Dr. Moore has written about how oftentimes, Christians are quick to describe someone as “prophetic” for having political views that agree with their own. This is annoying, but I have seen even more obnoxious clichés recently. Oftentimes, in the context of societal or political events, some Christians will throw out some variation of “Jesus is still in control” or its cousin “What if you spent the time that you were writing/talking about political phenomenon X praying about it?”.
It is at this point that I should probably acknowledge that these two statements (Jesus is in control/Pray) are not wrong (surprise). It is true Jesus is in control and that prayer is important. The problem with these statements is how they are deployed in context. Without being judgmental, I would say the people who say “Jesus is in control” in the context of political events are not the people I know who have the most faith. Likewise, the people who would similarly say “stop speaking out, start praying” are not the greatest prayer warriors I know.
Thus, the ways these statements are used are wrong for several reasons. One is that they are generally targeted towards fellow Christians. Last I checked, I don’t think there is a lot of debate among Christians over whether God is in control or about the importance of prayer. To make such statements implicitly portrays Christians who care about social and political as less trusting in Christ and less prayerful as Christians with opposite or no political views. There are many Godlier men and women than I am who hold different political views. To insinuate political views are tied to spiritual maturity is nonsense.
That is because these two statements are generally used in 1 of 2 contexts, in my experience. The first is that someone is trying to justify not engaging with a political or social view opposite of their own. They want the ability to hold on to their currently held position and to ignore any other arguments or stances. The easiest way to do this is to delegitimize the importance of political/social positions. At that point, if political/social positions don’t matter because Jesus being in control and prayer are the only things that do, then it is acceptable to lazily dismiss any views we see that don’t fit into our own.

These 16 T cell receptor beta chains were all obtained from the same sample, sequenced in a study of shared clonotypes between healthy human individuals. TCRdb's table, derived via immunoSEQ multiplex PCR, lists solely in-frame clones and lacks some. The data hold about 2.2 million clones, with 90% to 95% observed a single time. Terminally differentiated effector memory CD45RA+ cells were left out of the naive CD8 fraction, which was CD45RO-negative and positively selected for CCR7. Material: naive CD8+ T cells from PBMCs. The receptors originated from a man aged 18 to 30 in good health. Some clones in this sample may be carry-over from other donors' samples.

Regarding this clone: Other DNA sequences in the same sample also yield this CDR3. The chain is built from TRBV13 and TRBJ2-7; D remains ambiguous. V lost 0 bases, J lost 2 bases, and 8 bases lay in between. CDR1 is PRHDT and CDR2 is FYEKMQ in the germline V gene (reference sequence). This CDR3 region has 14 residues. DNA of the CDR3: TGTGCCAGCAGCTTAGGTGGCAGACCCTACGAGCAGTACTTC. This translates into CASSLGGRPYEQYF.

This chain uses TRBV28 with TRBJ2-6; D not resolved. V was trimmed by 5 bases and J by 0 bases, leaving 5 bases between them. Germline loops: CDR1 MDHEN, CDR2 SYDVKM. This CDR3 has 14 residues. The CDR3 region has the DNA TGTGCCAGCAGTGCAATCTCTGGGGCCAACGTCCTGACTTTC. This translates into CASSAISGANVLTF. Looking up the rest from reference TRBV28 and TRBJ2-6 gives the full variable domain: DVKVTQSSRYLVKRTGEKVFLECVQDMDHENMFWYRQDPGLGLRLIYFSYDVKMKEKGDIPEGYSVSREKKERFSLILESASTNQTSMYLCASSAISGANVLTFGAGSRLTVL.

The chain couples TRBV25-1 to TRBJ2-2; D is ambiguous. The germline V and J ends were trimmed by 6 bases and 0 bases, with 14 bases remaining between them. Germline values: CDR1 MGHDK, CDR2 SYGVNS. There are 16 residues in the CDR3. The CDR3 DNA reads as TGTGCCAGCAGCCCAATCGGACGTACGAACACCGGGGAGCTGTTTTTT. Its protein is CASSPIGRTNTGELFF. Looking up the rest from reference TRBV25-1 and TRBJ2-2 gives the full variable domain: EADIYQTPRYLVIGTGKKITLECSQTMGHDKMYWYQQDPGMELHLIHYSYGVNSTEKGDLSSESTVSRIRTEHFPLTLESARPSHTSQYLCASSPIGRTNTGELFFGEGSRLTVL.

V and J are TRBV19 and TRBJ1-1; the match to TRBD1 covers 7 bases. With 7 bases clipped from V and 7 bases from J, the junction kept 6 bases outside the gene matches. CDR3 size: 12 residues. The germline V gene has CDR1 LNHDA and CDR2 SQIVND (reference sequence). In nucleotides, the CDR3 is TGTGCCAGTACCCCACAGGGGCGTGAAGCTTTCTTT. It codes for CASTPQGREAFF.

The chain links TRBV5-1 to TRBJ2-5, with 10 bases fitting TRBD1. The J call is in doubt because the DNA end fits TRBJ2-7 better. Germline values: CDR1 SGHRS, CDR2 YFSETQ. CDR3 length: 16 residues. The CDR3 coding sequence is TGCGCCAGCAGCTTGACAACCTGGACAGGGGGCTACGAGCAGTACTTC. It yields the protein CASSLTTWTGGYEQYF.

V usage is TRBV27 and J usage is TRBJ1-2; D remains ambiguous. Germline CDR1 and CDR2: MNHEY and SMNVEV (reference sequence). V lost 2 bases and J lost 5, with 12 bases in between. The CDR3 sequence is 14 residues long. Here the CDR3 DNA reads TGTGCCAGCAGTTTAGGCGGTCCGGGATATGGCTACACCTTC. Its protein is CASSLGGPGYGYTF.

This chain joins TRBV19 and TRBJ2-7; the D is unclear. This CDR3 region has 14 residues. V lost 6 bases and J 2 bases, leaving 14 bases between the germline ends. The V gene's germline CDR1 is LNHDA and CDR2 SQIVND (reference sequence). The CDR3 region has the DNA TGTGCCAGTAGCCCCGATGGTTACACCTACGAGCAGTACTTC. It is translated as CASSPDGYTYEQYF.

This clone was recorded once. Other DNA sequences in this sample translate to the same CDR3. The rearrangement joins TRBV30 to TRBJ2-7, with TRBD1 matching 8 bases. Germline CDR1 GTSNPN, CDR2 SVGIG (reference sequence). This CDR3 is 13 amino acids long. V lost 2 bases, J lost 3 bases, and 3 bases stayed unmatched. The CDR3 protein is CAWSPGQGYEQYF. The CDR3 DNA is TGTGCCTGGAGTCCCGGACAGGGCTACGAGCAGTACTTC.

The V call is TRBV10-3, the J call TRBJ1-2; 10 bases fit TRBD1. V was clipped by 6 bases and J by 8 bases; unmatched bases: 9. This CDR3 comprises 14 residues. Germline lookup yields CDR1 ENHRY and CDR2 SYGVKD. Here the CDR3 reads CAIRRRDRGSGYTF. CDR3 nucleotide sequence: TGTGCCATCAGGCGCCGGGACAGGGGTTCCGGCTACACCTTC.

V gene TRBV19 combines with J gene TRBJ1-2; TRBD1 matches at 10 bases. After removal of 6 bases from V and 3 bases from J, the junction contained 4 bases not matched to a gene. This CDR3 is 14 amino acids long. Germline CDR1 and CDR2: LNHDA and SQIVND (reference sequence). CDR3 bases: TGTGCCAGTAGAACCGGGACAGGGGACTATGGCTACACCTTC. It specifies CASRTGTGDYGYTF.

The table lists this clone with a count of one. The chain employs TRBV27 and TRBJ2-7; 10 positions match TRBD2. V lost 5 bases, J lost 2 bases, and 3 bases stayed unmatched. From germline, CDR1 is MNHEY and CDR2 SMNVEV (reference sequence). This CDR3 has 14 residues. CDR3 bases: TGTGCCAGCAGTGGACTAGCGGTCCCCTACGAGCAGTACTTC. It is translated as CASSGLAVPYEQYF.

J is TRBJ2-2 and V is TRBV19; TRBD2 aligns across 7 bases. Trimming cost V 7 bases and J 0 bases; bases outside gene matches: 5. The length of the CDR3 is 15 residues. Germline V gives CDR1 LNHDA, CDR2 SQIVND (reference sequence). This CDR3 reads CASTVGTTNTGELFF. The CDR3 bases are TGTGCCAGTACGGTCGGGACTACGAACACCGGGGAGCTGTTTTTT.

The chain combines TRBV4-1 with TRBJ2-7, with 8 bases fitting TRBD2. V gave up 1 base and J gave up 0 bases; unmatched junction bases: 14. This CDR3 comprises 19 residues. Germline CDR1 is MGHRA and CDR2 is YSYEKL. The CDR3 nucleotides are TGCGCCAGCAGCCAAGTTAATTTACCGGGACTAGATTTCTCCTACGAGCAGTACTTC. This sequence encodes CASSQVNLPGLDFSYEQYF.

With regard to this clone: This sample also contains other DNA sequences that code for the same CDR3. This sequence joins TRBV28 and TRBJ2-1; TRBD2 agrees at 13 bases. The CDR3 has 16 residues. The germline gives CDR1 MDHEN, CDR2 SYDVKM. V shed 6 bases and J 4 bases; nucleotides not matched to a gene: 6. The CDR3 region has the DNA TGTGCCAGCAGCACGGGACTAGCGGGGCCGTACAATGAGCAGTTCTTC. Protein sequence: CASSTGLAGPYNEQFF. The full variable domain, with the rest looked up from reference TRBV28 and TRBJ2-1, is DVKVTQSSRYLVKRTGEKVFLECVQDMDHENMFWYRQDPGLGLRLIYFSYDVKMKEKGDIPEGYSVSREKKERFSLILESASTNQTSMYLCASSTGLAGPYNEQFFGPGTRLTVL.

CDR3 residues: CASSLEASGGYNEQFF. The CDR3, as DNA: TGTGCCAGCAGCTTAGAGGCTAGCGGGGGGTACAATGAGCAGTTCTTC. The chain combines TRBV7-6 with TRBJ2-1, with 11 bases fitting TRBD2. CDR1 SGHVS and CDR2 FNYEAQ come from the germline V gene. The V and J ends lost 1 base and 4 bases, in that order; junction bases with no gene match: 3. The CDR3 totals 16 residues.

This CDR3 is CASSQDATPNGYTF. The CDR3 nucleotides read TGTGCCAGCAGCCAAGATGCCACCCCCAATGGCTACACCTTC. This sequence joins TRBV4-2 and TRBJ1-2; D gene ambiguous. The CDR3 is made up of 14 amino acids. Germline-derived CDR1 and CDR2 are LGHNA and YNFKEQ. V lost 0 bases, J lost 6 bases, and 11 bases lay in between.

The second context is somewhat similar to the first. The difference is that instead of silencing certain political views, the goal is to ignore all political and social views and justify willful, extreme ignorance on these topics. Instead of specific views being blocked out by the individual playing one of these statements, it is the whole idea of being politically involved or taking strong stances on social issues.
Both of these contexts produce several problems. The first is that oftentimes, a Christian involvement in politics and society is out of love. Half of Jesus’ commandments was to love our neighbor as ourself. Politics is in large part the art of how our communities should operate and what they should look like. Obviously many people are in politics for less pure reasons, but a Christian engagement in politics should show the love of Christ to those around us. To excuse political involvement and opposing views off-hand is to excuse possibilities to be a light to the world around us. That’s not to say all Christians should be political experts or outspoken on social views, but that those who are called to do so should not be simply dismissed with clichés that make us look holier than thou.
The second problem I would like to mention here is that some people simply don’t have the ability to live in a completely apolitical context, even if they would otherwise like to. All around the world, there are individuals in conflict or who are oppressed for their beliefs who the consequences of political actions matter a great deal for. Even in our country, people of color are affected by how we envision our communities and the power structures we put in place in them. Furthermore, Women are oftentimes discarded when we allow power structures and leaders to emerge who regard them as less than full human beings, both internationally and here at home. For these individuals, simply dismissing political and social issues is not a privilege they have. As Christians, we don’t have to agree on how best to respond to these problems. I have strong feelings on these issues, but I don’t think those that disagree with me are spiritually defected. We should, however, acknowledge that the stakes of these issues are high for many (including many brothers and sisters in Christ), and that political and social apathy is not a mark of spiritual maturity.
So yes, Jesus is in control. Yes, we should pray for our leaders and for the issues that arise in our world. But we can live out these truths while being outspoken and active in the political and social contexts we live in. Sometimes, loving our neighbor demands it, and thus, Christ demands it.